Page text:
Hiking is a great way to see the world. It’s low-impact and simple – all you really need are your legs and a pair of good shoes or hiking boots. Do it in nature and it fills your lungs with fresh air, relaxes your body and refreshes your spirit. Walk with friends and it’s social, a conversation on the move. Go alone and it’s a moving meditation. Hiking is portable and economical – you can walk just about anywhere, and much of the time it’s free. Then there’s the sense of achievement you feel when you get somewhere under your own steam.
Sure, it takes a bit more effort to put one foot in front of the other for a few hours or days than to recline on a poolside lounge, cocktail in one hand, a good book in the other. But that’s the point. The effort makes the rewards more, er, rewarding: coastlines you’ll never see from Victoria’s Great Ocean Road, mountain views you won’t glimpse by driving through alpine national parks, tropical World Heritage rainforests accessible only by foot, outback landscapes that have been walked barefoot for thousands of years.
It’s all there for you, and your feet, to discover. Need inspiration? Walk this way, for seven of the tophiking trails in Australia…
1. Island hiking: Maria Island Walk, Tasmania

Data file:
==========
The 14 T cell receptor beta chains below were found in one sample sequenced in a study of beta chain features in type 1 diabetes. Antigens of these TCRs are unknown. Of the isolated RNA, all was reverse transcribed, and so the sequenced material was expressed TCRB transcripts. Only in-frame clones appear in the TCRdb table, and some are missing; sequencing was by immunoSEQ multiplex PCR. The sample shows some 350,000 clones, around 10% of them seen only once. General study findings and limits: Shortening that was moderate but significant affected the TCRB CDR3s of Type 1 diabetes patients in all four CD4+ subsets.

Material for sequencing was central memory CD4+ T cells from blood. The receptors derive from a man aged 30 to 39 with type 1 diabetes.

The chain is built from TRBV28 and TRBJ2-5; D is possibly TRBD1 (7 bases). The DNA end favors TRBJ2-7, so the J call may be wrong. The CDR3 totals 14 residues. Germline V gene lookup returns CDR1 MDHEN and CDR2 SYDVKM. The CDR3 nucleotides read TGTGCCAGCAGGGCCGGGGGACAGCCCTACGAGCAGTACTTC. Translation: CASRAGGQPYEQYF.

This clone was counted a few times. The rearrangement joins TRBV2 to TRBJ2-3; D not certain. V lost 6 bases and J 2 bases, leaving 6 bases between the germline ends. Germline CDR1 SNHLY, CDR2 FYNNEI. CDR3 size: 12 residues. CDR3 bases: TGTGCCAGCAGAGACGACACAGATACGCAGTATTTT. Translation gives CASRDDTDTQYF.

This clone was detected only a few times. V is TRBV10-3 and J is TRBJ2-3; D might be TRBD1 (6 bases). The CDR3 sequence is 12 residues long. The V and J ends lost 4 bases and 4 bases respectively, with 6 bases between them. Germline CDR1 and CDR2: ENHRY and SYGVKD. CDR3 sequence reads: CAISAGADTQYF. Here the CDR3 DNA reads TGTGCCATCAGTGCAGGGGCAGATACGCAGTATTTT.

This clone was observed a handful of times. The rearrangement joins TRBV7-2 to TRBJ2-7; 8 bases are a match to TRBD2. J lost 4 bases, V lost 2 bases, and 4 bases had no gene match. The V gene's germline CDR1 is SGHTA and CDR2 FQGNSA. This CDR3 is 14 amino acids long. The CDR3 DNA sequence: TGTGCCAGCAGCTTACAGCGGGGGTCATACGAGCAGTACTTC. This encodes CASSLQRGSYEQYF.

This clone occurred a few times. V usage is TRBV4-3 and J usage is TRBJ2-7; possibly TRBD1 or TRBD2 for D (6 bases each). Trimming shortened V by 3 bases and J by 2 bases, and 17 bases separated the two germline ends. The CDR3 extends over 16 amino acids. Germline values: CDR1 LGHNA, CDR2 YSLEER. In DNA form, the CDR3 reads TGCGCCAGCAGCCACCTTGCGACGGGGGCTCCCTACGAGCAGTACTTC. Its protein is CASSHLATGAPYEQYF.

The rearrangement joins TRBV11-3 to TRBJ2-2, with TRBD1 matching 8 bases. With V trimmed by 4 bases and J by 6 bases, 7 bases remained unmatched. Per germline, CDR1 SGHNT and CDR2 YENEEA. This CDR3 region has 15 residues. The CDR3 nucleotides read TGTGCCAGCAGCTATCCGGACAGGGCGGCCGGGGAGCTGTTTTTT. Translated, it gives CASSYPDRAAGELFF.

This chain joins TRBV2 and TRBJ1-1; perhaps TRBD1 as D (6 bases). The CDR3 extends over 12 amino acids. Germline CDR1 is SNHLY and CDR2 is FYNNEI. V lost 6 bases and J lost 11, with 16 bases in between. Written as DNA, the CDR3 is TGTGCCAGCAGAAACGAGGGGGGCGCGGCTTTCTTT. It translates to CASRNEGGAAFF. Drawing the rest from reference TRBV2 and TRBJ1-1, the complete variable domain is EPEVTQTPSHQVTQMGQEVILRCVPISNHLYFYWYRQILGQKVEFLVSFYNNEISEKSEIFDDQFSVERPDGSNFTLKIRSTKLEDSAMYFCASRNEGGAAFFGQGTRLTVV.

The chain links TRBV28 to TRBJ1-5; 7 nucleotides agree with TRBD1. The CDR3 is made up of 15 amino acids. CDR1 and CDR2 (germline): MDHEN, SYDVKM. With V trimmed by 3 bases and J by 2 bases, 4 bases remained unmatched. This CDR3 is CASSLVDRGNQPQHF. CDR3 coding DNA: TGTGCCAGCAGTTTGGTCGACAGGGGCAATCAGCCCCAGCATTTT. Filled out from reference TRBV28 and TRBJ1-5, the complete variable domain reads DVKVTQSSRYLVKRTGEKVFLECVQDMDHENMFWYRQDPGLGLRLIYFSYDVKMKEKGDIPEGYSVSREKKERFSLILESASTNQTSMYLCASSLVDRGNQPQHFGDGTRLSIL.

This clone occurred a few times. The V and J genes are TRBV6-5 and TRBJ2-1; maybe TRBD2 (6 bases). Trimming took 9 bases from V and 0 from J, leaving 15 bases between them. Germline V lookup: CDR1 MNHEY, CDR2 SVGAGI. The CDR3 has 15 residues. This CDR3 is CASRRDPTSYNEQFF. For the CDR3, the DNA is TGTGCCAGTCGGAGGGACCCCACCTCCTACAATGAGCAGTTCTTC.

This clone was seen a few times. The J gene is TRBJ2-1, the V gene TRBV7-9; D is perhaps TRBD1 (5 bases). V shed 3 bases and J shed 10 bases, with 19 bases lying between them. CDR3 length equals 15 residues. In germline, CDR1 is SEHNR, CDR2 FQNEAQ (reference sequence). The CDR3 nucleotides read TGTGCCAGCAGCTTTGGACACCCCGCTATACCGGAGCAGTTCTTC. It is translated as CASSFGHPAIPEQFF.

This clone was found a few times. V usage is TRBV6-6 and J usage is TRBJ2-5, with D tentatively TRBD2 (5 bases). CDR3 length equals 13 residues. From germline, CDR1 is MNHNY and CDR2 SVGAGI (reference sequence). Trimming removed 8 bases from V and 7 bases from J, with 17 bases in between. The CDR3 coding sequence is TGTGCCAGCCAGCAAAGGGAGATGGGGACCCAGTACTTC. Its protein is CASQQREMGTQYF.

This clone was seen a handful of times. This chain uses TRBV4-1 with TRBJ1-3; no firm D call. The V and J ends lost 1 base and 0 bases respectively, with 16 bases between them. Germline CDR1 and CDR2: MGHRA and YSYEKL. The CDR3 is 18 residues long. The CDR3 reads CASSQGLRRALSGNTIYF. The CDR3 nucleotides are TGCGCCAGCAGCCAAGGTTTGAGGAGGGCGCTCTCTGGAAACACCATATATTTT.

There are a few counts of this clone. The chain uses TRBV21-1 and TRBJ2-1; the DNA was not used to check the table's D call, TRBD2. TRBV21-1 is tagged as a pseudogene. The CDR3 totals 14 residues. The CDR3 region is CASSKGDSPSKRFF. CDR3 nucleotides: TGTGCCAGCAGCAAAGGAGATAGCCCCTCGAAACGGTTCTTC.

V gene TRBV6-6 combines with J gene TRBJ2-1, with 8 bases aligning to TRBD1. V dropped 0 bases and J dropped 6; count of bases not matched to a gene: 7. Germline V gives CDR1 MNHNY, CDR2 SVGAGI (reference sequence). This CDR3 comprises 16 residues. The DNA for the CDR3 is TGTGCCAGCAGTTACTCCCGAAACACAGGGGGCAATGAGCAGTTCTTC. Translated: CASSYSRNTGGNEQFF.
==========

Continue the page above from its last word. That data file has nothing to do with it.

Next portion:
Close encounters with wildlife – sea lions on the beach, penguins in rocky crevices, wombats in the long grass, Cape Barren Geese promenading like women in grey bustle skirts – are everyday events on Tasmania’s award-winning Maria Island Walk. Much of this four-day trip is beachcombing: walking, stopping and stooping to look at something of interest on the sand, like a shark egg casing, a pretty pink razor shell, an endangered hooded plover’s egg or strings of kelp baubles like Christmas lights. The rest is like this: a wander through forests of tall blackwood and peppermint gums, a climb to the top of the 709-metre Mt Maria for views to rival those of Wineglass Bay back on the Tasmanian mainland, visits to Aboriginal middens. It’s also a journey back in time; the island has played host to French explorers, two convict eras, sheep and cattle farmers, Chinese abalone divers, whalers and sealers, even winemakers and a cement works, before it finally became a national park in 1972. As if all that wasn’t enough, each night you wine and dine at candlelit outdoor tables on everything from King Island cheeses to roasted quail, Roaring Forties chardonnays, fresh scallops, even summerberry puddings – before retiring to comfortable canvas tents in secluded bush campsites. This gourmet guided walk is a genuine crowd pleaser – without the crowds.
The Maria Island Walk
2. Outback dreaming: The Jatbula Trail, Northern Territory